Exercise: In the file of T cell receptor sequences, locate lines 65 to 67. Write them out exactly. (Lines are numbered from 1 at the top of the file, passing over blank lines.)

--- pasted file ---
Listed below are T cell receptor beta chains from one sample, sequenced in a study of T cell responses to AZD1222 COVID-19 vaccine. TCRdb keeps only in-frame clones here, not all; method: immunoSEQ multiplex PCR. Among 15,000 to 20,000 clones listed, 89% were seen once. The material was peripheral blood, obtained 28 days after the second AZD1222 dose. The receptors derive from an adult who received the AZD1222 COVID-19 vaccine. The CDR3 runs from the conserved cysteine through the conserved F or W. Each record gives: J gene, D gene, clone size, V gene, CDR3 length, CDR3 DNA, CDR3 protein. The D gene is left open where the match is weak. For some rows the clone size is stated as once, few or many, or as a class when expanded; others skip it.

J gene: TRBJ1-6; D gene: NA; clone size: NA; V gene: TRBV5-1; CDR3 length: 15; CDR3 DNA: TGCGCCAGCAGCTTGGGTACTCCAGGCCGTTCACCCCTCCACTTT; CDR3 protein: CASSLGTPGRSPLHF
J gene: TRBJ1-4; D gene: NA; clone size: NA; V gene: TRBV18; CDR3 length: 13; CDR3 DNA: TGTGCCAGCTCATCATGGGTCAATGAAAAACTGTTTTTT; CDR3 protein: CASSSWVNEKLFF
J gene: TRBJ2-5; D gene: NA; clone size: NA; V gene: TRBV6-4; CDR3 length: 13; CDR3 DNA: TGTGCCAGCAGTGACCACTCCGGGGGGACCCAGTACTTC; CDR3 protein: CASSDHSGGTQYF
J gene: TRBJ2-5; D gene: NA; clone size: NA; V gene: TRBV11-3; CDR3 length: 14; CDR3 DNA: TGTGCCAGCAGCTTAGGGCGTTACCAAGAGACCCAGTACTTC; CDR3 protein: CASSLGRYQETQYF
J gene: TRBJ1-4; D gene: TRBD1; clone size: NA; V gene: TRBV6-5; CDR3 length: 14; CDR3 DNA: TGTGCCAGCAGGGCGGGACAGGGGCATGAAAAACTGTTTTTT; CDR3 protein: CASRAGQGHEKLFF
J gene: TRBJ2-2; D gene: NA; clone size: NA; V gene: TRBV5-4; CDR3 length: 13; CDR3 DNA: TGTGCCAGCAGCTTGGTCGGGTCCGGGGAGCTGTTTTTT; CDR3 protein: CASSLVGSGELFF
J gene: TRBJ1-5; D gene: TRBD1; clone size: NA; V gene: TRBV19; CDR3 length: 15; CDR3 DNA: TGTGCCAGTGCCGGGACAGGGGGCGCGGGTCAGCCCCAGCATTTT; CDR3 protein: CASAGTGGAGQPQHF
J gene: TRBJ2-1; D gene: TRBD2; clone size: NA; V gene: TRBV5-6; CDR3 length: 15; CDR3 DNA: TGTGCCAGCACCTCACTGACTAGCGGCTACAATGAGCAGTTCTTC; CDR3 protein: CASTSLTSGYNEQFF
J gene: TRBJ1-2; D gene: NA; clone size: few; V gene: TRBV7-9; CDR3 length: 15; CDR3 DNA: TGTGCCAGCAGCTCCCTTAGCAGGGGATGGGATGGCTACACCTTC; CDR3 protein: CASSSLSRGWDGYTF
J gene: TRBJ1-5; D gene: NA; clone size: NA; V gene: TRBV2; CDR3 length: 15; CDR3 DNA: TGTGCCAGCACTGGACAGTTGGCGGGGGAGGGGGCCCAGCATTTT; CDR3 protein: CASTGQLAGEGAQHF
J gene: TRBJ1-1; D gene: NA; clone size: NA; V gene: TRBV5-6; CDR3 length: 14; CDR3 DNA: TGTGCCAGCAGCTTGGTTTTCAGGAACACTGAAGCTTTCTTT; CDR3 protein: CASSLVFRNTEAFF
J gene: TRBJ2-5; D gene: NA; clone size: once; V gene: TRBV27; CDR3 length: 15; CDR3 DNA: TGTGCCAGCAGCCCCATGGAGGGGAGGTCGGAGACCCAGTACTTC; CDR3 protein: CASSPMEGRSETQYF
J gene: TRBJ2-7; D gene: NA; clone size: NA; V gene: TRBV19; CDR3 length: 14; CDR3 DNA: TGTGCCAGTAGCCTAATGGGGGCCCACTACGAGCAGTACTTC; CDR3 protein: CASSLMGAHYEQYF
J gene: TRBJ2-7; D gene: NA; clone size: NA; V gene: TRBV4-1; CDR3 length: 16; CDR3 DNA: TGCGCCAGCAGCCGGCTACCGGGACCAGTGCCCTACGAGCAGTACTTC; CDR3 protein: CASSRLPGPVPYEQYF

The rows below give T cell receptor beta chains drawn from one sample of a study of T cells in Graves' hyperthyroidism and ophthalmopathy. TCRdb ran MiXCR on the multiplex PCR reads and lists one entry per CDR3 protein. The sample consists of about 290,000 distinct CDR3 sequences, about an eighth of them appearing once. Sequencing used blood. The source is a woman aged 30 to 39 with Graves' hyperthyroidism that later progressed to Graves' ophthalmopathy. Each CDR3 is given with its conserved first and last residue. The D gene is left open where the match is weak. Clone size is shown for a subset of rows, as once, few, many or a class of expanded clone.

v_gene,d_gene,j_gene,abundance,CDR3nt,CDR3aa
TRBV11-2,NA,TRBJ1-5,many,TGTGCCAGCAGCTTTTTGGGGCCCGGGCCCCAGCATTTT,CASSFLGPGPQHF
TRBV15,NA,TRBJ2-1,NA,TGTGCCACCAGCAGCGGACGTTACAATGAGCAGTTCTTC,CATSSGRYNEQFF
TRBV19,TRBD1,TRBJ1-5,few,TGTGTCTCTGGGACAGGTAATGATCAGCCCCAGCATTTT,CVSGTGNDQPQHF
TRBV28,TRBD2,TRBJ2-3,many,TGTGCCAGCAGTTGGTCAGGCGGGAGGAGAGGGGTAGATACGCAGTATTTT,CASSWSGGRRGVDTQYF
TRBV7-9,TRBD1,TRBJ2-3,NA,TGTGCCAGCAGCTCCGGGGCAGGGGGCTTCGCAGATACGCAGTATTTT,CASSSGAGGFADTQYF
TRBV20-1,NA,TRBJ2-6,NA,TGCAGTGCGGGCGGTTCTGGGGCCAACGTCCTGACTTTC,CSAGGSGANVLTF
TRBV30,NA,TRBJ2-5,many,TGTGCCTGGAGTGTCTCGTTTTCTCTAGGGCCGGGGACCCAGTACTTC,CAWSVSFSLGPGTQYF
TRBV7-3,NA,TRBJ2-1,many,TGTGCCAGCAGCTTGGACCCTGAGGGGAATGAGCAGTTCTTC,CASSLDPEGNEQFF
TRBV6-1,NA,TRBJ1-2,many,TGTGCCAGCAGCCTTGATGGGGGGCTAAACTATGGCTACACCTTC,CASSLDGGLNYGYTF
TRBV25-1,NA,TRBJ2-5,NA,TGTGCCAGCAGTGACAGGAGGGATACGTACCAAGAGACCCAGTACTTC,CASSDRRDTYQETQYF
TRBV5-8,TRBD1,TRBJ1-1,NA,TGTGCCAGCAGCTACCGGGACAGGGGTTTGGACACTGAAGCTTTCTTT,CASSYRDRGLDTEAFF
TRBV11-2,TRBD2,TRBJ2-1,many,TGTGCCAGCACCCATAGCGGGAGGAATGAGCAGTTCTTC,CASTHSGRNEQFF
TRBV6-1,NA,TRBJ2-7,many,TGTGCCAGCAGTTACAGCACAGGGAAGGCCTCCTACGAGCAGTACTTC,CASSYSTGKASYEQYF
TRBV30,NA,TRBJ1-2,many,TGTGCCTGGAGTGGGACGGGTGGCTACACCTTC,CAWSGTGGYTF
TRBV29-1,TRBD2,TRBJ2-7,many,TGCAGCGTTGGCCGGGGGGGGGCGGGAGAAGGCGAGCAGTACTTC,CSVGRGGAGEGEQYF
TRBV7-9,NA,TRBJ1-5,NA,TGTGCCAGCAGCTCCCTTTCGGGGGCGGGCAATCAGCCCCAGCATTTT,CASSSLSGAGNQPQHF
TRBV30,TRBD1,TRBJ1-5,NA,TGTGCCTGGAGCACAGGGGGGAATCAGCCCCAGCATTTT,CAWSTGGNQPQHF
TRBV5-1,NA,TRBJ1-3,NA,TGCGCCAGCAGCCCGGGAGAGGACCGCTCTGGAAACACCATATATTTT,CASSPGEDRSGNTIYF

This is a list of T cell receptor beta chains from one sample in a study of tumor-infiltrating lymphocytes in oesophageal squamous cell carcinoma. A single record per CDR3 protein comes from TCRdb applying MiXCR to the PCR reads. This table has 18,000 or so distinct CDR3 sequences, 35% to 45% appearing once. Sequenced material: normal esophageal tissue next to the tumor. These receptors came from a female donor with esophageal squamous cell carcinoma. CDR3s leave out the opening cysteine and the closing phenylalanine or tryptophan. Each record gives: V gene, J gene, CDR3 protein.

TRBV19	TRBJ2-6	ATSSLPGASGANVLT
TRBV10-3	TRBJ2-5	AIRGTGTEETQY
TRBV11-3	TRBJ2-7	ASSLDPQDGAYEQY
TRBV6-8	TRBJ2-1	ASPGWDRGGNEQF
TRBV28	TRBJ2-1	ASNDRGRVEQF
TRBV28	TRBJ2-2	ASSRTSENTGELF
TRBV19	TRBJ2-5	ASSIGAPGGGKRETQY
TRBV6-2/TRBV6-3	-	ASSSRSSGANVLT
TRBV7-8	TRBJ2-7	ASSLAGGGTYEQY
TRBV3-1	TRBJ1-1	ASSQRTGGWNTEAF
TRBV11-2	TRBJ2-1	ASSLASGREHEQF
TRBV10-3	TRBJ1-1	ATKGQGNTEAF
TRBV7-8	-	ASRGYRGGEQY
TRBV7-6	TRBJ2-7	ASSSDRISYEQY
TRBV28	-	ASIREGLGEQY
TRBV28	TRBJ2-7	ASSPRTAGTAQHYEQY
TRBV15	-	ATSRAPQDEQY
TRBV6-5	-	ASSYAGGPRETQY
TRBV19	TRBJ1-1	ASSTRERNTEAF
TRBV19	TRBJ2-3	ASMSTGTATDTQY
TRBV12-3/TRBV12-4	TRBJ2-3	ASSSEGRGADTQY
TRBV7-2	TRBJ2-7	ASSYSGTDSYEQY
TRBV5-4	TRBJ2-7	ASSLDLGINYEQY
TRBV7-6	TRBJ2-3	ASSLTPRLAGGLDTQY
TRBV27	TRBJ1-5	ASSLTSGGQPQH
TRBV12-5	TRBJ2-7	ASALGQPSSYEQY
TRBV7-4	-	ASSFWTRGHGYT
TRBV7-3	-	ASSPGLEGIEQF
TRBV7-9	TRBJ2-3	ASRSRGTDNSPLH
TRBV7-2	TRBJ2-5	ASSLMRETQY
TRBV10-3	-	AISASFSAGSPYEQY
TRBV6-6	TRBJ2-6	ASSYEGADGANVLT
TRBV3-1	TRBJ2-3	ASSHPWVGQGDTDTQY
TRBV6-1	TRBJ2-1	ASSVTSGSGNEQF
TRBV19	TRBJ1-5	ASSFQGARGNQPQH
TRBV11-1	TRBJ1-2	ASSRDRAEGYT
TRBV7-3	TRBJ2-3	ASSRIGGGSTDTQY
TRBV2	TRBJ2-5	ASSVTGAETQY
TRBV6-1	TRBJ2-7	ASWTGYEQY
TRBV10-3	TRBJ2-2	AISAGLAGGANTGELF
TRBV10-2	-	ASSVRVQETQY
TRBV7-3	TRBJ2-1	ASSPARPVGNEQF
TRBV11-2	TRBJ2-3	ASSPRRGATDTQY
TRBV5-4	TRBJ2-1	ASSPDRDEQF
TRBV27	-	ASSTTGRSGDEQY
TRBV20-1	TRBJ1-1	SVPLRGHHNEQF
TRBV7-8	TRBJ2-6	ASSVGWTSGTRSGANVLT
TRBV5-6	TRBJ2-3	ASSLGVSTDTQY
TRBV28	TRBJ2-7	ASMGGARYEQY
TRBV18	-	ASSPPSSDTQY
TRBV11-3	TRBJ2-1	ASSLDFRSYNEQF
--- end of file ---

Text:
TRBV7-9	TRBJ2-3	ASRSRGTDNSPLH
TRBV7-2	TRBJ2-5	ASSLMRETQY
TRBV10-3	-	AISASFSAGSPYEQY